Ghost, the highest grossing film of 1990, was a unique and unexpected blockbuster stitched together out of an unlikely mix of genre traits, creative casting, and genuine earnestness. It opened in second place in the middle of July (behind Renny Harlin’s Die Hard 2), but quickly proved to have the kind of theatrical staying power that we wouldn’t see again until Titanic (1997). We have become so accustomed to blockbuster movies hitting huge right out of the gate and then being quickly replaced at the multiplex by the next must-see hit, that it is hard to conceive of a time when a movie like Ghost could stick around in theaters for more than a year, topping or nearly topping the charts on six different weeks and lingering in the top 10 for more than five months. When it was finally released on home video, it not surprisingly became the most rented film of 1991.Looking back on Ghost three decades later, it is difficult to pinpoint what exactly about the film caused it to be such a sensation. It is a good film, but hardly a great one, and perhaps its appeal lies precisely in its unlikely melding of disparate generic elements’”a film that literally has something in it for everyone. It has, of course, its iconic lovemaking scene involving a pottery wheel and The Righteous Brothers, a scene that has been parodied so many times in so many ways’”including by director Jerry Zucker’s brother David in The Naked Gun 2 Â½: The Smell of Fear (1991)’”that it becomes almost difficult to see it as anything other than a source of humor even though it stands on its own as a beautifully realized bit of big-screen eroticism. There are distinct elements of horror, especially in the final act, and the basic plot is a mystery, which doesn’t just balance out its melodramatic romance, but deepens and expands it.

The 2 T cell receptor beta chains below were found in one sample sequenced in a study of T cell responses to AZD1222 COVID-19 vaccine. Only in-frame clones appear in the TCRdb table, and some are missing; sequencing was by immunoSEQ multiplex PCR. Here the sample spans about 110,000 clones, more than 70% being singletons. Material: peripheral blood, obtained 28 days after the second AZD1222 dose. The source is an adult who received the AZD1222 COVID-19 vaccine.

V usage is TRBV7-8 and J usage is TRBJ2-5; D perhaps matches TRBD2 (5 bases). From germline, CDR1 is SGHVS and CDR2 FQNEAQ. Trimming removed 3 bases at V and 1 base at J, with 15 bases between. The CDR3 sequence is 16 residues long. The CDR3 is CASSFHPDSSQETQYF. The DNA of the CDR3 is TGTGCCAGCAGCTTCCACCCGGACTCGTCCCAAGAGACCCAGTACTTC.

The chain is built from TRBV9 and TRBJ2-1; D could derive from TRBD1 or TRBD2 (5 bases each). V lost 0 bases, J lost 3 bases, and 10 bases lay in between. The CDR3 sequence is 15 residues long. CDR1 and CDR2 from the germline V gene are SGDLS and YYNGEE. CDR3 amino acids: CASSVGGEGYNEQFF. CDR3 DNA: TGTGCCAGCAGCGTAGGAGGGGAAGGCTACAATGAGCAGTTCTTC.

The story centers on Sam Wheat (Patrick Swayze), a successful New York banker, and his girlfriend Molly (Demi Moore), who is an artist. They appear to live a charmed life in their massive, newly renovated Manhattan loft until one night Sam is shot and killed in the street, at which point he becomes the titular spirit, trapped on Earth where he is witness to the events that unfold after his death. He watches as his co-worker and best friend, Carl (Tony Goldwyn), and Molly try to cope with his loss, but things take a turn when he discovers that he was actually murdered and his killer (Rick Aviles) may pose a threat to Molly. He has no way of communicating with her until, by a stroke of luck, he happens upon Oda Mae Brown (Whoopi Goldberg), a con artist medium who, it turns out, can hear him perfectly well. Thus, Oda Mae becomes his voice and accomplice in solving his murder and trying to keep Molly safe.